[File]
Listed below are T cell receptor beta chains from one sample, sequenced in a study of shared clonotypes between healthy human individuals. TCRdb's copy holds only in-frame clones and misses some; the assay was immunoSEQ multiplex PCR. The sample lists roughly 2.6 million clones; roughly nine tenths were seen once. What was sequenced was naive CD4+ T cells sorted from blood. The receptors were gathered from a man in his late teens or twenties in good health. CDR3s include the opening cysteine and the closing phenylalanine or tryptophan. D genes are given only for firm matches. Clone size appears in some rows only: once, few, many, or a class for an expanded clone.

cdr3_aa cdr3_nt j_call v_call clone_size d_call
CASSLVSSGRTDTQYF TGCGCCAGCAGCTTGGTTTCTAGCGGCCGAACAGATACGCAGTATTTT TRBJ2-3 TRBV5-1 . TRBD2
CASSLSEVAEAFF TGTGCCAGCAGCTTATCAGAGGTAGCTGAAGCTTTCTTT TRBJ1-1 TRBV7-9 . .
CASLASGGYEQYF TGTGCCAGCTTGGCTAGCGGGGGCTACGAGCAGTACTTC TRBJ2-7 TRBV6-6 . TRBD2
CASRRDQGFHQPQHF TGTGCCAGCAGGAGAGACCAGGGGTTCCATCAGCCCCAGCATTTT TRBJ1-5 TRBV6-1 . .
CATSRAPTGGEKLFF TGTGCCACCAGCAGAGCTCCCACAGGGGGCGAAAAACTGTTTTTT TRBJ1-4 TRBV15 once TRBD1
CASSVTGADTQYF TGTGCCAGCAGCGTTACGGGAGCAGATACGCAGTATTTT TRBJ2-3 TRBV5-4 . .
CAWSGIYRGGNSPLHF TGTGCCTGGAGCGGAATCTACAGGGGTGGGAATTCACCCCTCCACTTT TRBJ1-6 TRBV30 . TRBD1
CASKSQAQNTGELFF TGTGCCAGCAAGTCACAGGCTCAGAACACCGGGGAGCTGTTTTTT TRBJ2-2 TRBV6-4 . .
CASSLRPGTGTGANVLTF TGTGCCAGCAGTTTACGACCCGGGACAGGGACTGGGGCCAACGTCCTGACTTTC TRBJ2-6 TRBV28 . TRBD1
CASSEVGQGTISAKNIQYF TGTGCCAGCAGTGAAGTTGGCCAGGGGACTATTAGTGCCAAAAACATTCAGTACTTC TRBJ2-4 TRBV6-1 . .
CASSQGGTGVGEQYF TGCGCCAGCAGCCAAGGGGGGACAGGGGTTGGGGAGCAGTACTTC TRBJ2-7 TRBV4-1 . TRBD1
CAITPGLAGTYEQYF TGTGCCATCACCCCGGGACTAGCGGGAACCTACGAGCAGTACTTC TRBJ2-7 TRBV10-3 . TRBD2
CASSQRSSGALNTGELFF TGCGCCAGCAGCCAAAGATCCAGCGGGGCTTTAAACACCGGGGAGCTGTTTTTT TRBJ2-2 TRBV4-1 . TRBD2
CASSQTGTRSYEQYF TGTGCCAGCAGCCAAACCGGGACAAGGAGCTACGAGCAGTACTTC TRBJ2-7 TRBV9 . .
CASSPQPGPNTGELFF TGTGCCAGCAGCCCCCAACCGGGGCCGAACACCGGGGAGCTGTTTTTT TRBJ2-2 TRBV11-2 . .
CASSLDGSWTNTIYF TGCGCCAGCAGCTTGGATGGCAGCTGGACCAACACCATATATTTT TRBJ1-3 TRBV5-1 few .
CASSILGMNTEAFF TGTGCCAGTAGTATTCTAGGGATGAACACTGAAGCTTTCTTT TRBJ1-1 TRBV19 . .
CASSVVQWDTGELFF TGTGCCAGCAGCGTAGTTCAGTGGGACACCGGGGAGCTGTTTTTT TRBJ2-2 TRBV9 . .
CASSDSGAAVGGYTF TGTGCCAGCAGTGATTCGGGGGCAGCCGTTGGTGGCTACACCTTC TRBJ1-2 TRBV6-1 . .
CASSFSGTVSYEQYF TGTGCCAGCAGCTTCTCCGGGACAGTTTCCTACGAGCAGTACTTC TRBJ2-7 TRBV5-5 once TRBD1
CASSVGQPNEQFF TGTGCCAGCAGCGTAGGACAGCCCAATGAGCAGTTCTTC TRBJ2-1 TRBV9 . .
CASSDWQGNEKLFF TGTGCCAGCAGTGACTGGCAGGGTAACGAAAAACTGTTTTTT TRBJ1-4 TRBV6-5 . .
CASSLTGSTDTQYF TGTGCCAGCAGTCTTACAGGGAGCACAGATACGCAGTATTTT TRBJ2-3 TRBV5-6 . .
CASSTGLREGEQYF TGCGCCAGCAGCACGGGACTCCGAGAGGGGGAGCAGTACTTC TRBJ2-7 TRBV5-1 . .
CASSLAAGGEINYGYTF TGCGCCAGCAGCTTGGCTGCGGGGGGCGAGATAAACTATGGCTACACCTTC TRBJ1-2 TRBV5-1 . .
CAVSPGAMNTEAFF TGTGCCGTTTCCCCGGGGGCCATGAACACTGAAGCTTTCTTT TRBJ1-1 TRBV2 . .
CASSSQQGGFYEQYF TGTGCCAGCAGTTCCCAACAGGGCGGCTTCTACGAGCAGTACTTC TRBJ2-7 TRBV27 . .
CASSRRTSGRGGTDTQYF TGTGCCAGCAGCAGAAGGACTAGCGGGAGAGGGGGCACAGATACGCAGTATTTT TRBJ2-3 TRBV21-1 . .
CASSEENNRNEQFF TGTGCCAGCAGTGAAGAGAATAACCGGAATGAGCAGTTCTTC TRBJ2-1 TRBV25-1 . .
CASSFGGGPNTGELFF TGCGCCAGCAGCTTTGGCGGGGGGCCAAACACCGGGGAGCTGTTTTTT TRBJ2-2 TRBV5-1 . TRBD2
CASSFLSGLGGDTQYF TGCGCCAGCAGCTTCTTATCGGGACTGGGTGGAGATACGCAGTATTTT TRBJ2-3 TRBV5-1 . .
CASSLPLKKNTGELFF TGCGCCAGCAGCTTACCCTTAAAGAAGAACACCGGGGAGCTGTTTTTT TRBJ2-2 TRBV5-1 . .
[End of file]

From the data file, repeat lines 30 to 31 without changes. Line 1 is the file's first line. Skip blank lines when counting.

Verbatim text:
CASSRRTSGRGGTDTQYF TGTGCCAGCAGCAGAAGGACTAGCGGGAGAGGGGGCACAGATACGCAGTATTTT TRBJ2-3 TRBV21-1 . .
CASSEENNRNEQFF TGTGCCAGCAGTGAAGAGAATAACCGGAATGAGCAGTTCTTC TRBJ2-1 TRBV25-1 . .